Grab some classmates and go explore local coffee shops, libraries, or workspaces to get some homework done while enjoying local coffees, teas, and snacks. We frequently visited the Biblioteca Pública de Granada and an Argentinian café called La Qarmita.
2. Do a little bit of work every single day.
It can get very tempting while abroad to treat school as a secondary priority. Before I knew it, my homework caught up to me, and I found myself wishing I spent a little more time in my first few weeks maintaining my head start. By my third week, I got into a good flow of spending a little bit of time progressing on my work every single day, even if there wasn't necessarily anything "due" for a while. By taking this little bit of time, I made it much less stressful in the long run, and avoided having to say no to going out in the evenings because I had 40 pages of untouched reading due the next morning.
3. Lean into your destination's culture.
One aspect of Spanish culture that really helped me find balance was siesta. In the summer, where the afternoons can get up to 42℃, siesta refers to the period of time usually for about two to three hours anytime between 1 and 6 p.m. that many businesses, offices, and even stores and restaurants close to give employees time for lunch (which is the longest and largest meal of the day), to get out of the heat, and to prepare for the evening. We used siesta to work on homework, maintain personal habits, or rest. This time ended up being crucial for my positive experience. I definitely encourage students who are about to study abroad to find ways to utilize local culture to help them find balance in their experience.
4. Don’t be afraid to rest.
One of the challenges of studying abroad is feeling like there is so much to see and do, and so little time to do it all! I put a lot of pressure on myself to make the most of my time and see as much as possible. This isn’t a bad goal to have but remember that it is just as important to live your healthiest life while abroad as it is when you’re at home. I often found myself feeling guilty for resting, or saying no to going out, but I was better off for it when I could spend the next day exploring. If you have self-care practices that you routinely engage in at home, don’t be afraid to do them while abroad. This could be anything from a nature walk, to getting your nails done, to just staying in and watching a movie. Make sure you don’t burn yourself out!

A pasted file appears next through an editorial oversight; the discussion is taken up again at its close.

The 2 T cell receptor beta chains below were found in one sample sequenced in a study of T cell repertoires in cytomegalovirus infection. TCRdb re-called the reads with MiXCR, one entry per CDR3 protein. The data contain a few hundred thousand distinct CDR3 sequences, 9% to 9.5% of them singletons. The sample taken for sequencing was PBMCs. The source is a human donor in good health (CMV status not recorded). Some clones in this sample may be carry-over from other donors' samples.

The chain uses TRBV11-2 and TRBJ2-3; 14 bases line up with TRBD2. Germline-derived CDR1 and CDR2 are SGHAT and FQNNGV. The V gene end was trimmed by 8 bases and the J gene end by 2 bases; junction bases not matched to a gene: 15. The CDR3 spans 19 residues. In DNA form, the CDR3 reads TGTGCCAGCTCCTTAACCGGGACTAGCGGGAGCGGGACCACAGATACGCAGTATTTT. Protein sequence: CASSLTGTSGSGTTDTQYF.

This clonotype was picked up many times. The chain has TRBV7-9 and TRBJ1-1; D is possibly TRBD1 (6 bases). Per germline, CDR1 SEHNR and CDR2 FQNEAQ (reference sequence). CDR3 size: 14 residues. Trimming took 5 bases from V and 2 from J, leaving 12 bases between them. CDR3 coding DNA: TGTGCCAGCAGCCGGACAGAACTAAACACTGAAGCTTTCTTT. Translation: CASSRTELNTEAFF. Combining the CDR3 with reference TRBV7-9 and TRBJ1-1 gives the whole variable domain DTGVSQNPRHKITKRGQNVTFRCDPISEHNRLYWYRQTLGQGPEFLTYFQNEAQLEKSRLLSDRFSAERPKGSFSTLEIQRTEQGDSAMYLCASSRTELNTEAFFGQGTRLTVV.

Reflecting on My Time in Granada
In the end, finding balance while studying abroad was not as daunting a task as I thought it’d be. I found that I was easily successful in creating a lifestyle for myself in Spain that allowed me to experience everything and everywhere I wanted while also maintaining good grades and positive mental health. I got to travel on weekend trips to Córdoba, Seville, and Málaga! Even as I look ahead to the upcoming school year, there are many aspects of my Spanish lifestyle that I hope to incorporate into my post study abroad Granada routine. Unfortunately, I can't have a siesta and refuse to do anything between the hours of 2:30 and 6 p.m., but I can make an effort to give myself more time to rest. Finding balance while abroad will look different for everyone, but it is absolutely crucial for a positive all-around experience.